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Aussie Is Simply Awesome

Women's basketball: Jackson, a stellar 19-year-old, will get to show it against U.S. in gold-medal game.


SYDNEY, Australia — Someday, Lauren Jackson will be one of them.

It might not be as soon as some expect, and it certainly wasn't going to be today, with Australia and the U.S. playing for the women's basketball gold medal.

But Australia's victory over Brazil on Friday and the U.S. team's 78-65 victory over South Korea set up the game so many wanted--these teams meeting on Australian soil for the Olympic title.

The WNBA is waiting for Jackson, the presumed No. 1 pick in the next draft.

She is 19. She is 6 feet 5. She is a pretty terrific shooter. And she can put the ball on the floor and drive to the hoop in a way that--sorry, folks--Lisa Leslie cannot.

But she is an Australian girl to the core, and she says the WNBA might be waiting a bit longer.

"I'd like to spend the last few months of my teenage life being a teenager," Jackson said after the victory over Brazil, explaining that for the moment she is leaning against playing in the WNBA next season.

"I want to get away from it for a while. But after another season playing ball, you never know. I might want to come to the WNBA. But I'm in no hurry at all."

She is a charming mix, Jackson--part demure Aussie, part smack-talking kid.

She calls the Americans "the Yanks."

She even said before the Olympic Games began that the Opals, as the Australian women are known, could beat them.

Truth be told, Jackson is not sure what she thinks about Americans.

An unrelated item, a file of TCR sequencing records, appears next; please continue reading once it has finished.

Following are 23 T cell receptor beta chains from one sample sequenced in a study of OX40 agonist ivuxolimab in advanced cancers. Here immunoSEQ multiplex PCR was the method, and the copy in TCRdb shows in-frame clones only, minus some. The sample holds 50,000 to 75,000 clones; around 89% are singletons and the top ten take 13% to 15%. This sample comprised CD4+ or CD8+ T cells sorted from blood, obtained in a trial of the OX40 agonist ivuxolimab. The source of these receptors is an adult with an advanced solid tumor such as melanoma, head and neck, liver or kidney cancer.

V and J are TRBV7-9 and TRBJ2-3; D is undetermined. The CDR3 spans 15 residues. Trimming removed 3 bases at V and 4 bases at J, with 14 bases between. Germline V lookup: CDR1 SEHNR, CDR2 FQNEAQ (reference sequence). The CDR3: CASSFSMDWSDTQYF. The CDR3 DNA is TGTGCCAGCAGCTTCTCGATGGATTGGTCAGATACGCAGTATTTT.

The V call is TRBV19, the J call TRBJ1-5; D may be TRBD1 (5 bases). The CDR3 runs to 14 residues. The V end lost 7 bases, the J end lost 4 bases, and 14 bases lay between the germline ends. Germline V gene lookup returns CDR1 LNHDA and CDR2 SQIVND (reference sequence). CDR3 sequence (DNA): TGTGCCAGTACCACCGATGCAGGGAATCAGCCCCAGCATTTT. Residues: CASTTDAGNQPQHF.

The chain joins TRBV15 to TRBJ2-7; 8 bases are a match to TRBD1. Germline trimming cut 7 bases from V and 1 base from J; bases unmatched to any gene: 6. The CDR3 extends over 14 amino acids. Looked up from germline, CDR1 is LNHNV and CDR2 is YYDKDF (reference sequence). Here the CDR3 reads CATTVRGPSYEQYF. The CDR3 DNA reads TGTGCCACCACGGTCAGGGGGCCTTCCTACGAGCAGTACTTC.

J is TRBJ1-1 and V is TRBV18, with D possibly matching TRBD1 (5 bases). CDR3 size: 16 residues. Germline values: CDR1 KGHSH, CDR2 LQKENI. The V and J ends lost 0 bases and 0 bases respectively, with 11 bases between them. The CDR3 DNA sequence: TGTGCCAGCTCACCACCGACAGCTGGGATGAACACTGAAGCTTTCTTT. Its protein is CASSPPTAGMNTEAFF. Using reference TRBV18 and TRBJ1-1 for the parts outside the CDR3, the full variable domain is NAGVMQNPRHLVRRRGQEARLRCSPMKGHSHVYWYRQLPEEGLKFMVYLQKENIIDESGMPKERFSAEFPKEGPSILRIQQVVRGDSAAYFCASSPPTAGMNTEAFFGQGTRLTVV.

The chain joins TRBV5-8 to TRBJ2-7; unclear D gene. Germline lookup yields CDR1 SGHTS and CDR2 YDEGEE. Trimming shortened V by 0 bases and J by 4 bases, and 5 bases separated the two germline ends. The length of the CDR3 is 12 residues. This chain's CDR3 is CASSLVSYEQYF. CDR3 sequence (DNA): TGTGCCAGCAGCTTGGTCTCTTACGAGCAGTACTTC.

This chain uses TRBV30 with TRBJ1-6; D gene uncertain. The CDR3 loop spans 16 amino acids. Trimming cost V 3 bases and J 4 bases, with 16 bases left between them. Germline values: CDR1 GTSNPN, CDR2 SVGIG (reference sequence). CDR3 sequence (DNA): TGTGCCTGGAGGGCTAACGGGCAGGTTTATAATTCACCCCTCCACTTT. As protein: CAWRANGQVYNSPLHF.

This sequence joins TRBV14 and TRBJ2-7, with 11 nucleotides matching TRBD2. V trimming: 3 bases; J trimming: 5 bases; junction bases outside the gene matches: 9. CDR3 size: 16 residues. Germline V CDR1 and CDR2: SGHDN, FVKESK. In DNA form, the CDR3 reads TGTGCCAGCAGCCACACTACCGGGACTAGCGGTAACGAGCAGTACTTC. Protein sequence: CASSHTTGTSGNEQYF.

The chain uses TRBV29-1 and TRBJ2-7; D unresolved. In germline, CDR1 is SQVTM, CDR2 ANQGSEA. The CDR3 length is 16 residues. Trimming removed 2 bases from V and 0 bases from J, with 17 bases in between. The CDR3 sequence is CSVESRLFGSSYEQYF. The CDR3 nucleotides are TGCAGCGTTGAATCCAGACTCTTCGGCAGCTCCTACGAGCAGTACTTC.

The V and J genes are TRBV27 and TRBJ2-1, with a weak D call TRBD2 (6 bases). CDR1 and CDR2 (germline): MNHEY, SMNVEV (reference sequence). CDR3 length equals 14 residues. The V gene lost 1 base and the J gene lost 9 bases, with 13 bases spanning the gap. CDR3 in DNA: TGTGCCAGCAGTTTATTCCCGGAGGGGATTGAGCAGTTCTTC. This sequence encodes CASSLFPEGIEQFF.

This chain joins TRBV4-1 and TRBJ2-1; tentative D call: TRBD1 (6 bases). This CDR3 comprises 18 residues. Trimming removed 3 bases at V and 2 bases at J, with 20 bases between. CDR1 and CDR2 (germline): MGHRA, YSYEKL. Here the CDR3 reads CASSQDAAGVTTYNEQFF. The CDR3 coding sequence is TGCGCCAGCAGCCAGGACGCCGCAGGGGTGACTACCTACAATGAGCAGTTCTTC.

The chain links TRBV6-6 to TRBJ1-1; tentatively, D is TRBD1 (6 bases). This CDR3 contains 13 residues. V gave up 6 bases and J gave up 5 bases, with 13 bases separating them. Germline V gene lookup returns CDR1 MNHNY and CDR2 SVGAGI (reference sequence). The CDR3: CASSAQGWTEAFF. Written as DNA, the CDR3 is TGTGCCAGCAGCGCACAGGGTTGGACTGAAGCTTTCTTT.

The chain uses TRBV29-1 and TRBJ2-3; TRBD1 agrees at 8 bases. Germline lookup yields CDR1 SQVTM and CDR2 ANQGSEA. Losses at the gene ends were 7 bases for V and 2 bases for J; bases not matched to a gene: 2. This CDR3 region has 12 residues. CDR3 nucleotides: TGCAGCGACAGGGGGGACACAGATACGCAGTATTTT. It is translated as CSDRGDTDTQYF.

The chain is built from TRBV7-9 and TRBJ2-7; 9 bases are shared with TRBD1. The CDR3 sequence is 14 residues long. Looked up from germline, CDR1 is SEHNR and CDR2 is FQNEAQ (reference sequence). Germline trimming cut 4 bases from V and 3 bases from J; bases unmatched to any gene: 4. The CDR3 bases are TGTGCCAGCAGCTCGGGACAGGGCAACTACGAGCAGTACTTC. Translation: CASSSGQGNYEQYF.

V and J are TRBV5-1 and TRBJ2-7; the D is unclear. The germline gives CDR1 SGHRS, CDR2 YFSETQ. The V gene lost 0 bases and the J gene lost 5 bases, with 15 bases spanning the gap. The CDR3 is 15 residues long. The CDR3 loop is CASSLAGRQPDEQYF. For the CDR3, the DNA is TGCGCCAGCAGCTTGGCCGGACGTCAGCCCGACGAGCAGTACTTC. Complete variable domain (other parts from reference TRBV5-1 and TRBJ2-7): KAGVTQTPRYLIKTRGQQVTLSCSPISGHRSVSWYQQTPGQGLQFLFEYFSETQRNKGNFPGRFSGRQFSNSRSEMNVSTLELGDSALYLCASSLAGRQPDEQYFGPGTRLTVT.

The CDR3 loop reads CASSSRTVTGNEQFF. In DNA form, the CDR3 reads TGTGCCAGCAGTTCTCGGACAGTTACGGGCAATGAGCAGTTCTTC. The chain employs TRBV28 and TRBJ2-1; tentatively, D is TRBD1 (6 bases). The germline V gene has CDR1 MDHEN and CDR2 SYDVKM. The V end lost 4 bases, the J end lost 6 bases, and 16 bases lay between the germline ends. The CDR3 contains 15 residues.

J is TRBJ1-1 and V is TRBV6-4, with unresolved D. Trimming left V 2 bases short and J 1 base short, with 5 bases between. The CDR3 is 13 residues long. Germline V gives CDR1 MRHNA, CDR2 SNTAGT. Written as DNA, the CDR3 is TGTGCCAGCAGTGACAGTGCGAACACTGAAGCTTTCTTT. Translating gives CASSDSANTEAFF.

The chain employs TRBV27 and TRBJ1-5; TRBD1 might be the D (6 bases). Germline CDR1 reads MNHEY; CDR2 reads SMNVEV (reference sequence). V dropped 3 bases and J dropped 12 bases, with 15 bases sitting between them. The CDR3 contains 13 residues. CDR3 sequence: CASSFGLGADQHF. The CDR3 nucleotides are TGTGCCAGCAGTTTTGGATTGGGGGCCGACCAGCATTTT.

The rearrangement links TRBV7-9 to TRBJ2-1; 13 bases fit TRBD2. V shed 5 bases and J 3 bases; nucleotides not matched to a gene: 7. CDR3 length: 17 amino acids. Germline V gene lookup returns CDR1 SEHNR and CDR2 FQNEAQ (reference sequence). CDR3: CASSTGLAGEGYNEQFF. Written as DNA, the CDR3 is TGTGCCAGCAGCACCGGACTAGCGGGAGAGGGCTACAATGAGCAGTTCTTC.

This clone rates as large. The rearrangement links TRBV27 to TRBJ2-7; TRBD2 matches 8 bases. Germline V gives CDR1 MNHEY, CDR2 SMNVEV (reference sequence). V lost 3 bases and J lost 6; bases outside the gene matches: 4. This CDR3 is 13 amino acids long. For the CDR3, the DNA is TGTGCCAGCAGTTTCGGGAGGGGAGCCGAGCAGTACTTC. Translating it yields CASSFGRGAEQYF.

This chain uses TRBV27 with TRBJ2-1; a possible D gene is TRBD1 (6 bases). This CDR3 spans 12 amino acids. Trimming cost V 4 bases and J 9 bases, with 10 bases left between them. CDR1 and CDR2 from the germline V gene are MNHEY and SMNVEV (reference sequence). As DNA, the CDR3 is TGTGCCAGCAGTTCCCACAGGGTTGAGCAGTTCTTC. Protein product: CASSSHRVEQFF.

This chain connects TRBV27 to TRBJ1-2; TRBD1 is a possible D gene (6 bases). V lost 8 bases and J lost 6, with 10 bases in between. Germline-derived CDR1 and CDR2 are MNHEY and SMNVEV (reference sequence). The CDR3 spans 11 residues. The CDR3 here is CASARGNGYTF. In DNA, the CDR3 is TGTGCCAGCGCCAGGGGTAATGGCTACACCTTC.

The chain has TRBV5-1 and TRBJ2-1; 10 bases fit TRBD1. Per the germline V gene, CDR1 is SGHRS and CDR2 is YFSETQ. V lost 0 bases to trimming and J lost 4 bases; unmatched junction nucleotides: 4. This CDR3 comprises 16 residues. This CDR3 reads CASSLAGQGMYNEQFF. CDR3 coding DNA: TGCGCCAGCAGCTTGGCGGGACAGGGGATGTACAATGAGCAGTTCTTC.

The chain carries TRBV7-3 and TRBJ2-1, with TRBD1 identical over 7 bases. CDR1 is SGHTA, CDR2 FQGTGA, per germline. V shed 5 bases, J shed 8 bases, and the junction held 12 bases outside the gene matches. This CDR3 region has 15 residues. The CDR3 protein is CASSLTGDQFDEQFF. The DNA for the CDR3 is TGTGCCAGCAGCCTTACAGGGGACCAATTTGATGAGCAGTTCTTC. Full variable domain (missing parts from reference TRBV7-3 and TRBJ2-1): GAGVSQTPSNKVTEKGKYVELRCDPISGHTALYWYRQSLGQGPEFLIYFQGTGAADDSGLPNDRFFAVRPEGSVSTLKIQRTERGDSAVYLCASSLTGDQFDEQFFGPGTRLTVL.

"People in Australia are different from Americans," she said. "People in Australia are so beautiful. I don't mean to say Americans are not. I don't know anything about Americans. I'll tell you about my culture. Australian people are really cool and easy to get along with. I really love Australians. I don't want to leave here."

She is born to this career, the daughter of two former national team players and already a pro for the Canberra team.

But is she ready to dominate in the WNBA?

"I think she's a really nice player," U.S. Coach Nell Fortner said. "For her to be 19 years old and playing at this level is pretty incredible."

Dawn Staley is more circumspect.

"I think the potential is there for Lauren Jackson, but right now, Lisa Leslie is the best player in the world," Staley said. "You take her off our team and it would be very different. I'm not saying we would lose, but it would be different."

Different. That's Jackson.

She is, of all things, a huge fan of the late Wilt Chamberlain, and said she was devastated when he died.

"My Mum rang me and told me, and I said, 'Oh my God, how can I deal?' " Jackson said. "He was just so huge and so awesome."

She will be too, many believe.

"I think Lauren Jackson is a good player," Leslie said. "A good young player. She has more talent probably than any other 19-year-old playing in the world right now."

Michele Timms, a Phoenix Mercury guard who plays for Australia, said it won't take her long to adjust to the WNBA, though she needs to hit the weights.

"Knowing Lauren Jackson's ability, I'd say she'll be an all-star, probably even her first season," Timms said.

She also never lacks for spirit.

She and Leslie went at it a bit in a pre-Olympic exhibition.

"I came back to her and said, 'What do you want, do you want a piece of me?' " Jackson said. "She ran off."

Jackson is not always so tough.

"Three weeks before the Olympics, I just collapsed in a crying fit," she said.

"It was everything, I guess, the Olympics and everything. I was worried I wasn't playing well."

She played well when she got here, but she knows what she wants.

"I want to be a kid again."

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